I test same way as Talltayl. Abuse the candles in warm weather, and also winter months too. That will really tell you how you candle holds up!

Does stearic acid have the same hardening effect in coconut wax as it does others? I bought 3lbs of palm stearic thinking it would be great to harden my melts just a tad in the summer. Works great - also made my melts hard like cement to get out of the dish at 5%🤣

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  • 2 weeks later...
On 5/18/2022 at 5:50 PM, TallTayl said:

It all depends on your coco wax.  They are all different.  Using sp487 will change the burn. Often requiring a size or two wick up, or an entirely different series altogether.  In my blend, anywhere from 20%-30% is normal. I have to adjust for fragrance variations and container types. 
 

to test candles for summer, I put several on my patio, some in direct sun, others in shade and observe over 24 hours.  I place another set in my car and in the mailbox. If shipping ups, those trucks get well over 100*F in summer months, with the sorting depots and airport tarmacs being hot also…

 

Summer months mean summer shipping schedules. I ship Monday thru weds, usually. This should bypass extra weekend days stuck in sorting facilities and on hot 18 wheelers waiting to unload.
 

Pack with LOTS of packing peanut insulation. Believe it or not a few inches of packing peanuts on all sides can really help protect the candles from temp fluctuations. Don’t mess with freezer packs.  They will leak condensation from humid air all over your package and make a mess.

 

when shipping large orders to hot states (chicago to florida for instance) I defer to FedEx.  At least FedEx vans are air conditioned, unlike usps and ups. Their service times have been craptastic lately, but at least the trucks don’t melt my stuff. 

 

On 5/18/2022 at 5:50 PM, TallTayl said:

It all depends on your coco wax.  They are all different.  Using sp487 will change the burn. Often requiring a size or two wick up, or an entirely different series altogether.  In my blend, anywhere from 20%-30% is normal. I have to adjust for fragrance variations and container types. 
 

to test candles for summer, I put several on my patio, some in direct sun, others in shade and observe over 24 hours.  I place another set in my car and in the mailbox. If shipping ups, those trucks get well over 100*F in summer months, with the sorting depots and airport tarmacs being hot also…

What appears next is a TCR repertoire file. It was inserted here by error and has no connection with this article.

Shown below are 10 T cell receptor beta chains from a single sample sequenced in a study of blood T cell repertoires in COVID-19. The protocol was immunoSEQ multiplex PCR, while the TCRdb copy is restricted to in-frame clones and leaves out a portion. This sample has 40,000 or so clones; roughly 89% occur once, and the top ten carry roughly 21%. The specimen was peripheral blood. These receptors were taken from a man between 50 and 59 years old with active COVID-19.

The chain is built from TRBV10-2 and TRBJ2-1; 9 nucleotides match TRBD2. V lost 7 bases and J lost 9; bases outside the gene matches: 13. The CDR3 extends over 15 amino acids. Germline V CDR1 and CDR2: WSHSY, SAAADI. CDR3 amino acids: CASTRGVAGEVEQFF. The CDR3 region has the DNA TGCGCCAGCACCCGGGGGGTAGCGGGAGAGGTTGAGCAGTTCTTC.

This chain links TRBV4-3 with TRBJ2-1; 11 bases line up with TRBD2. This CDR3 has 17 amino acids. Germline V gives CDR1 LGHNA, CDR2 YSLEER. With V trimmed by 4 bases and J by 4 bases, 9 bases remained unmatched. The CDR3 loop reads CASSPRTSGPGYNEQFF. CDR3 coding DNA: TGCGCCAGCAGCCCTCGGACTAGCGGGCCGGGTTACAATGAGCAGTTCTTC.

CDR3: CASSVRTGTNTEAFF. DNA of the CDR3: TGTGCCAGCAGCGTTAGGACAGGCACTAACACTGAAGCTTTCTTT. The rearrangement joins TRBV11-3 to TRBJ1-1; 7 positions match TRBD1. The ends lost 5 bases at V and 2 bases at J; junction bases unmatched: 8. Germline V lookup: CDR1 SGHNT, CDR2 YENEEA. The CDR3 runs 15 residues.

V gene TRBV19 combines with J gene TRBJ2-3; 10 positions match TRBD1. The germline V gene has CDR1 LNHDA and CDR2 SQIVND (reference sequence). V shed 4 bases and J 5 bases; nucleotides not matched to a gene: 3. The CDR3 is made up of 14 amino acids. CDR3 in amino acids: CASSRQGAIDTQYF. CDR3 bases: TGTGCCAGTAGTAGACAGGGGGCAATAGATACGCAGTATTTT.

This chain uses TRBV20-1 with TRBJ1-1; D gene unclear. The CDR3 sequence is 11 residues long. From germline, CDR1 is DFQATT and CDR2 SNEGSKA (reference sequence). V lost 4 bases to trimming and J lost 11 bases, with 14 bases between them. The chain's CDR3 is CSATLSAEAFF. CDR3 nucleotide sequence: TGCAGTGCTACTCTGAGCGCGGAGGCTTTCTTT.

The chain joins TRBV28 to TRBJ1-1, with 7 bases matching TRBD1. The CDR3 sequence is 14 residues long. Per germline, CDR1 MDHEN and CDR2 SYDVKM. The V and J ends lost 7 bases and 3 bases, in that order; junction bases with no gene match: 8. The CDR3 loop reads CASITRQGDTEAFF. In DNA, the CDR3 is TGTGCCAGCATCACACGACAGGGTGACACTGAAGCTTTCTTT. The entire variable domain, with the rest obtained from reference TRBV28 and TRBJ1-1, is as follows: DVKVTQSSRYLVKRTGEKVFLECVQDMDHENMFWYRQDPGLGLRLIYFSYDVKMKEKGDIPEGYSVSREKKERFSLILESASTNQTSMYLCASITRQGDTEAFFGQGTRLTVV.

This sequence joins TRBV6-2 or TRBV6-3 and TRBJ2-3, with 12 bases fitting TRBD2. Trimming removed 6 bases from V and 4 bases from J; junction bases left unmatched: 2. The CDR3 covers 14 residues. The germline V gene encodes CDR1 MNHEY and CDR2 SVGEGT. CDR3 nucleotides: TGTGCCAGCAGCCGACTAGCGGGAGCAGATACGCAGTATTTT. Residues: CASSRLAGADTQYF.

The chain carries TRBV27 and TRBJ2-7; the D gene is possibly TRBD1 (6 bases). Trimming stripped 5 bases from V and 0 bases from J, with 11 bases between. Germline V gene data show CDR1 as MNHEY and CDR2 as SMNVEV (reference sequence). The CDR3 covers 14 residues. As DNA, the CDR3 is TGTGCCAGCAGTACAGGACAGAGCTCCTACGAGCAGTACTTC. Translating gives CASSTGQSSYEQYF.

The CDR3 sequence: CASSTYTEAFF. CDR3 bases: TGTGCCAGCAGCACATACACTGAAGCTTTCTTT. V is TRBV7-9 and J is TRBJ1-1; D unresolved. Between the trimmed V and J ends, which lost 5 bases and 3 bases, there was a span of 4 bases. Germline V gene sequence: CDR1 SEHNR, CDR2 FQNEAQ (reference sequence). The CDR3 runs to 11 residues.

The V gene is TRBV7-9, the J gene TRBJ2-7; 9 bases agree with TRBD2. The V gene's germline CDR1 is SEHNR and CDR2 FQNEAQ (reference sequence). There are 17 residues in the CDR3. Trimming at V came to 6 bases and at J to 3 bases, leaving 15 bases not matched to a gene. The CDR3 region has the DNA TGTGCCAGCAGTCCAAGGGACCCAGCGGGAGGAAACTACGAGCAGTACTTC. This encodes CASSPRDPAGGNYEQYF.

Summer months mean summer shipping schedules. I ship Monday thru weds, usually. This should bypass extra weekend days stuck in sorting facilities and on hot 18 wheelers waiting to unload.
 

Pack with LOTS of packing peanut insulation. Believe it or not a few inches of packing peanuts on all sides can really help protect the candles from temp fluctuations. Don’t mess with freezer packs.  They will leak condensation from humid air all over your package and make a mess.

 

when shipping large orders to hot states (chicago to florida for instance) I defer to FedEx.  At least FedEx vans are air conditioned, unlike usps and ups. Their service times have been craptastic lately, but at least the trucks don’t melt my stuff. 

I'm going to test 25% 487 - 75% soy and 75% 487 - 25% soy to see which works better. I'm also going to fully package both and sit them in the sun. 

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1 hour ago, Natasha Natasha said:

 

I'm going to test 25% 487 - 75% soy and 75% 487 - 25% soy to see which works better. I'm also going to fully package both and sit them in the sun. 

A typical mailbox works well too.  It tests how well the packng paternal sand packaging work to insulate against extremes of shipping.
 

When doing final testing we want to best emulate how it will fare under the worst “normal” conditions 😊

if you sell  in-person at fairs, it is SUPER important to know how well they hold up for the entirety of the event day.